Regional conditions vary widely. When works of art are displayed or stored in or nearby a city, pollution from car exhaust and the burning of fossil fuel endangers them. In the tropics or near-tropics, high relative humidity, sunlight and mold pose threats.
Interior pollution must be considered as well. What will be the immediate surroundings? A new building, for example, with fresh paint and new concrete can be a dangerous place to install works of art, especially photographic prints. The frame can mitigate some of these dangers, but protecting works of art exposed in the world entails monitoring conditions and, if possible, controlling the environment outside the frame as well.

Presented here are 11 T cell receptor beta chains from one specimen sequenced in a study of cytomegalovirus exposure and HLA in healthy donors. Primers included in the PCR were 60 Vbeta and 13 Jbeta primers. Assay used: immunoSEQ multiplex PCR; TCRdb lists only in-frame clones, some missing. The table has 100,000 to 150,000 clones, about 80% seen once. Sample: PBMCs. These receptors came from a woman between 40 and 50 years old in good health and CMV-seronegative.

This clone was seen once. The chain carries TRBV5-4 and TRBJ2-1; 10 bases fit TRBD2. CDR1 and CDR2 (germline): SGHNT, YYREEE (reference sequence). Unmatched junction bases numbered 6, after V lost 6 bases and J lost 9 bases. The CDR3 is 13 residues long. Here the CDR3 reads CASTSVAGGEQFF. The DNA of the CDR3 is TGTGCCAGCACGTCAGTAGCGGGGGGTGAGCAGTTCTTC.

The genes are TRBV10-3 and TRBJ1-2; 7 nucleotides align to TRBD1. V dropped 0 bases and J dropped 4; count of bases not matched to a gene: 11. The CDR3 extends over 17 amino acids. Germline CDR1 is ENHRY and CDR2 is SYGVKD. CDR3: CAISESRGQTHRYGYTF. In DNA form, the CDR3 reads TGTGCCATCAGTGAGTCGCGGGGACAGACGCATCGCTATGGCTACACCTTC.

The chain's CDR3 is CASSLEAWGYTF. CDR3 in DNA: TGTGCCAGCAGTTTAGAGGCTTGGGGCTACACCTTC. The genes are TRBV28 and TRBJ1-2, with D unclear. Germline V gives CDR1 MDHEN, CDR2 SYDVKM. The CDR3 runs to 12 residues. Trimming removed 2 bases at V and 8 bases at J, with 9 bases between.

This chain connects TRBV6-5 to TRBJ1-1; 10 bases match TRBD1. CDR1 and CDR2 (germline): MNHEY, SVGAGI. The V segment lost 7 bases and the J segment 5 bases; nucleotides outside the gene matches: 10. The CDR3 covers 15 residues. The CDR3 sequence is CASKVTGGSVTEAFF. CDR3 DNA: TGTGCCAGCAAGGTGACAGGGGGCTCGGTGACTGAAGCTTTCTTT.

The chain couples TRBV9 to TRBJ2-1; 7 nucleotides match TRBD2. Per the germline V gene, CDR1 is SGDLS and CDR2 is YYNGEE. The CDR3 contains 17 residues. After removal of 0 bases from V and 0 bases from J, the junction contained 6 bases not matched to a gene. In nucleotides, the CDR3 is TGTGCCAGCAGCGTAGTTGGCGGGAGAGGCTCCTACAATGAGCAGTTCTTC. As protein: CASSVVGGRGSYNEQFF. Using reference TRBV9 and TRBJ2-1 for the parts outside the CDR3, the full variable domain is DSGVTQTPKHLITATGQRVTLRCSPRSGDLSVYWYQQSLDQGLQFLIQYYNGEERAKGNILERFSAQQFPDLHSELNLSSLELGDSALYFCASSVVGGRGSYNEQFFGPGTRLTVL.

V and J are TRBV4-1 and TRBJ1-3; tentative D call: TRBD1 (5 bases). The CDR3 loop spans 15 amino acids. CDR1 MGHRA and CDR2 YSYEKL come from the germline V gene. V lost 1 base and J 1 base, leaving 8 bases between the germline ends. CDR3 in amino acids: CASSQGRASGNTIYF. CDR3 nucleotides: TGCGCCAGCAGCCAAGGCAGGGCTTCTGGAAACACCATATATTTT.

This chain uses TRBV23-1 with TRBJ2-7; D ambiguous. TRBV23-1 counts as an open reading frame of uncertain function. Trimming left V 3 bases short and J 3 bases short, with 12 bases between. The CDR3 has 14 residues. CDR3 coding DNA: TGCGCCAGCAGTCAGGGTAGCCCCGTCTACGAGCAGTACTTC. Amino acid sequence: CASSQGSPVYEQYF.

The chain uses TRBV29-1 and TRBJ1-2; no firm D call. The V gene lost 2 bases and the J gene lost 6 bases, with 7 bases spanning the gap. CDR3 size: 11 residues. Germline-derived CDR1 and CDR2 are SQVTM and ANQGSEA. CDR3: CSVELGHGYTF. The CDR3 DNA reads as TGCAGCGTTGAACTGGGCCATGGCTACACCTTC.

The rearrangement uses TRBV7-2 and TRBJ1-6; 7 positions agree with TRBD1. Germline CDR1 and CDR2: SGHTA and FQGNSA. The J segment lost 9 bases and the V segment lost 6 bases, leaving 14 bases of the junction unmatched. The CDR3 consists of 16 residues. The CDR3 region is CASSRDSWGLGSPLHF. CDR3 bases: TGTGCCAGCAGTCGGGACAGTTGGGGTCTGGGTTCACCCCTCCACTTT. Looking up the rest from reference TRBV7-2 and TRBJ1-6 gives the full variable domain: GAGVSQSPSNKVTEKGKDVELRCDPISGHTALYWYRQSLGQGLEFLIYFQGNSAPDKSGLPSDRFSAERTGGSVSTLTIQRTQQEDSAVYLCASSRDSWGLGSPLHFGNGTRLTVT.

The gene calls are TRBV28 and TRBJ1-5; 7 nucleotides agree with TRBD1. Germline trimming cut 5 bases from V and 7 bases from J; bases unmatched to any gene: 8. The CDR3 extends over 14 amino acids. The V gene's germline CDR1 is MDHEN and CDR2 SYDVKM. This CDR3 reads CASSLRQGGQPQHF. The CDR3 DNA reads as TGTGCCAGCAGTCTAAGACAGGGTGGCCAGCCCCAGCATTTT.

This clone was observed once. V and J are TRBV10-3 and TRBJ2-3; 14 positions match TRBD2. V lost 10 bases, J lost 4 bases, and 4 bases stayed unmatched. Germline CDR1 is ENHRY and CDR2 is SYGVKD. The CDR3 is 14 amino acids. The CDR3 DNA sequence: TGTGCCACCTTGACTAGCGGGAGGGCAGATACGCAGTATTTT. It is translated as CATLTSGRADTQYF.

Works of art are especially vulnerable to light, relative humidity, heat, pollution and biological threats. When uncontrolled these factors act in concert. Mold, a biological threat, is everywhere. But only in conditions of high heat and high humidity does mold pose a serious hazard. Oxidation is a constant threat of damage to paper, and acidity in paper has long been a major cause of its disintegration. But high temperatures, high relative humidity, and atmospheric pollution, especially in combination, hasten the deterioration.